For Immediate Release: October 25, 2010
Washington, DC – Omar Khadr, the first child soldier prosecuted for a war crime since World War II, has agreed to plead guilty to five charges today at Guantanamo Bay. Khadr stood accused of throwing a grenade that killed a U.S. soldier. Khadr claimed that he was tortured. The United States charged Khadr with war crimes that were not war crimes at the time of conduct. Though the terms of the agreement are not yet public, news reports note that the agreement would require Khadr to serve one more year at Guantanamo and then seven additional years in Canada. Khadr could have faced life in prison.
Following the announcement, Human Rights First’s Dixon Osburn stated, “The United States has an obligation to rehabilitate and repatriate a child soldier under the age of 18, and it failed to live up to that obligation with Khadr. The plea deal means that the United States will not face possibly embarrassing details of torture against Khadr, or be subject to endless rounds of appeals that would challenge the constitutionality of the charges against him and the constitutional defects of the military commissions themselves. Today’s plea deal ends a flawed case in a fundamentally flawed system.”
Khadr was charged with murder in violation of the laws of war, conspiracy and material support of terrorism for acts that were not war crimes at the time of commission. Had Khadr proceeded with trial and not accepted the government’s plea deal, appeals of the serious constitutional problems would likely take many more years to resolve. In addition, facts revealed during Khadr’s preliminary hearings suggest that the evidence against him was procured through torture.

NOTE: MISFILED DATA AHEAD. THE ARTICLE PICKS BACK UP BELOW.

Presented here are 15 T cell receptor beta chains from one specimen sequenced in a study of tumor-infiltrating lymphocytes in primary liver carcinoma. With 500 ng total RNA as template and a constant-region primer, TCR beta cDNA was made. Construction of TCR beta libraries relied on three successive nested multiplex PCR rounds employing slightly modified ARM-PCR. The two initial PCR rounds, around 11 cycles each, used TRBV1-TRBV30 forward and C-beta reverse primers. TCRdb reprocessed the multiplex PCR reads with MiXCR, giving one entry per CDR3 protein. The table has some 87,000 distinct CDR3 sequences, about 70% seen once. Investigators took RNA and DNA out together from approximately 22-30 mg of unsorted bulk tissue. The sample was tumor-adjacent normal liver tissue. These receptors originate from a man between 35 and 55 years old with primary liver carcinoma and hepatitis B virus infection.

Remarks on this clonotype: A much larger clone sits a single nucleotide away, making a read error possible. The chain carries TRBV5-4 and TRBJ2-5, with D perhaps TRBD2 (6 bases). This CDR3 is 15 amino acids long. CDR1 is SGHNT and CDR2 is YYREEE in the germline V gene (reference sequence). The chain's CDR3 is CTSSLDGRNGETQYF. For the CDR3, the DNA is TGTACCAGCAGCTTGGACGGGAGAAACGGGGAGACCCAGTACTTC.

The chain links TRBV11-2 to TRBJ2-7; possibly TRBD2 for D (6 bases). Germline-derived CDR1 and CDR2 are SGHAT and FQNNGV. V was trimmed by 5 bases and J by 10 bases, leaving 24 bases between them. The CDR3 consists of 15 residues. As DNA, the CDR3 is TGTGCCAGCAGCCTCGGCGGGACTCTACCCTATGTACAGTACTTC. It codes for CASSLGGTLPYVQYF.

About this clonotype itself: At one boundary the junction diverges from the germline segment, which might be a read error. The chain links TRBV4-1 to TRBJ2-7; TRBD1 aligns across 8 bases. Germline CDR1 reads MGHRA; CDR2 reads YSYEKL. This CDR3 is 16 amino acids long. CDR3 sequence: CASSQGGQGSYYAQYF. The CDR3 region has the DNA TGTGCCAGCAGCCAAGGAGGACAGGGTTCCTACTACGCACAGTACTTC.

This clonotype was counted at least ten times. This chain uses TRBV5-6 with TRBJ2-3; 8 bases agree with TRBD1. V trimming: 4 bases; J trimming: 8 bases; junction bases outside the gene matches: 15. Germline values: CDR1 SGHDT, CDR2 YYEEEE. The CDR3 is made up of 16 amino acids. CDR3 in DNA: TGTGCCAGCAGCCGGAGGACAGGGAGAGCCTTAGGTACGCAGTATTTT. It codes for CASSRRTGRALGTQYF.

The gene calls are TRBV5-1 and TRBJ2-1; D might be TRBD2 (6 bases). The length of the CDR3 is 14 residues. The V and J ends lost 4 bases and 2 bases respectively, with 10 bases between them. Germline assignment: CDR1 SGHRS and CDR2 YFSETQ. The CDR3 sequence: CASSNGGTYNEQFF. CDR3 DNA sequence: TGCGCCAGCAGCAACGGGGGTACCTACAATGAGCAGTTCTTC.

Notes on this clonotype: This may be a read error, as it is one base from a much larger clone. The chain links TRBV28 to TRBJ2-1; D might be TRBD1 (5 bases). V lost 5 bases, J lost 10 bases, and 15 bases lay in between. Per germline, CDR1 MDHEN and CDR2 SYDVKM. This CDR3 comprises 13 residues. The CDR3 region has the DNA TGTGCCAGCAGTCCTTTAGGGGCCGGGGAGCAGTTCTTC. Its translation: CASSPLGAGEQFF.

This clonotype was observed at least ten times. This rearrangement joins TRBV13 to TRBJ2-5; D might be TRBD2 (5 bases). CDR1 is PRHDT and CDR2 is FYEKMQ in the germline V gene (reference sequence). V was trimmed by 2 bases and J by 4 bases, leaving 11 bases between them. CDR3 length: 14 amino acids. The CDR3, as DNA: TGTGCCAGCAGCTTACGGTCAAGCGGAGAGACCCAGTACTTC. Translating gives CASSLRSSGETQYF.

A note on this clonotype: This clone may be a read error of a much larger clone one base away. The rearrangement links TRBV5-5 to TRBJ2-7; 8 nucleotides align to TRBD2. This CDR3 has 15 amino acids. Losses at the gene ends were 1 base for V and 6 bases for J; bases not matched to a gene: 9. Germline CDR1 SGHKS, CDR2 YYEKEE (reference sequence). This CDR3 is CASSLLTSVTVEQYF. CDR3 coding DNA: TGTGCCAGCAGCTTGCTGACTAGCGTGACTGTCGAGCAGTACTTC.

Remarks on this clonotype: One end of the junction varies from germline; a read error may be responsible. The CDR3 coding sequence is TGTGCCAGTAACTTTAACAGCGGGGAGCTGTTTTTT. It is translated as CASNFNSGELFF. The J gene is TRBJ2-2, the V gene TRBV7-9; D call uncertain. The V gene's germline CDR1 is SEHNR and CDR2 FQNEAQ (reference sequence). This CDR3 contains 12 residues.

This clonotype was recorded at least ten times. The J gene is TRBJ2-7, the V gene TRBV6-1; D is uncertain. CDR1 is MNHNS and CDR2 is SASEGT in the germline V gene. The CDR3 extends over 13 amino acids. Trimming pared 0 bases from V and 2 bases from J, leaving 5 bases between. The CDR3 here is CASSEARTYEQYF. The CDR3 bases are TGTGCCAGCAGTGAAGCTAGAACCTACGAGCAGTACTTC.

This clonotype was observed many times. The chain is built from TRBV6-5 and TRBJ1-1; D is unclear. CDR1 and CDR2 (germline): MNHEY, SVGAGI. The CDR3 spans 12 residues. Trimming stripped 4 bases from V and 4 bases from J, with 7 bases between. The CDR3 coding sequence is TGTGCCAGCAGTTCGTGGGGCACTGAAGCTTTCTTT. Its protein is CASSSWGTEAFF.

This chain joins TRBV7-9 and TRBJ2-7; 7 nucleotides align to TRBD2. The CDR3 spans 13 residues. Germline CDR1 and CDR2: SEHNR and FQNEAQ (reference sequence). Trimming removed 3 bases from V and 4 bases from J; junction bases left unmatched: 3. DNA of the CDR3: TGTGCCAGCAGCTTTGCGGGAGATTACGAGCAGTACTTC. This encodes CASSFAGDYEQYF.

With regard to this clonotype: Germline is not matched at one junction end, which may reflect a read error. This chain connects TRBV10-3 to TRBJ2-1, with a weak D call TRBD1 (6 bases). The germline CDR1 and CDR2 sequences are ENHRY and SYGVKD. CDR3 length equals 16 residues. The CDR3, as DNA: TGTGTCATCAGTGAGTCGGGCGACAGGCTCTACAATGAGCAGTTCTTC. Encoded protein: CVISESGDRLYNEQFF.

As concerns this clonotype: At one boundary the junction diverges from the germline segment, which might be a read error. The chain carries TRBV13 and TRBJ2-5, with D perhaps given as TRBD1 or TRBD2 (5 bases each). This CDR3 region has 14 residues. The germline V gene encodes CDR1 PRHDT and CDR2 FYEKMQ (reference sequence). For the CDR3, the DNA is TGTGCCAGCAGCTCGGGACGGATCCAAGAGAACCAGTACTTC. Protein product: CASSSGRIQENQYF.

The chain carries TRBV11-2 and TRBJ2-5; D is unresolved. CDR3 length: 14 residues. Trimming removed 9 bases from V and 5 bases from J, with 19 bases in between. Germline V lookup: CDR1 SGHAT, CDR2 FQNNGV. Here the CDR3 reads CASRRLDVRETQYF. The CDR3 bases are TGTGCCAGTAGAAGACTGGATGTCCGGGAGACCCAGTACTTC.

Today’s plea agreement brings the total number of U.S. terrorism convictions in military commissions to five, including three plea agreements. Two of those individuals are already free. In sharp contrast, U.S. federal courts have convicted more than 400 terrorists since 9/11, including its most recent conviction of Faisal Shahzad to life in prison for his May 2010 botched Times Square car bombing attempt. Shahzad’s conviction came within six months of his attempted attack.
Representatives from Human Rights First have attended every hearing for Khadr since he was brought to Guantanamo. Daphne Eviatar is there now and available for comment. To speak with her, contact Brenda Bowser Soder at 202-370-3323 or firstname.lastname@example.org.
For more information about federal terrorism prosecutions, visit http://www.humanrightsfirst.org/us_law/prosecute/index.asp.
To watch retired military leaders address the need to try terrorist in federal court visit http://www.humanrightsfirst.org/us_law/military/video.aspx.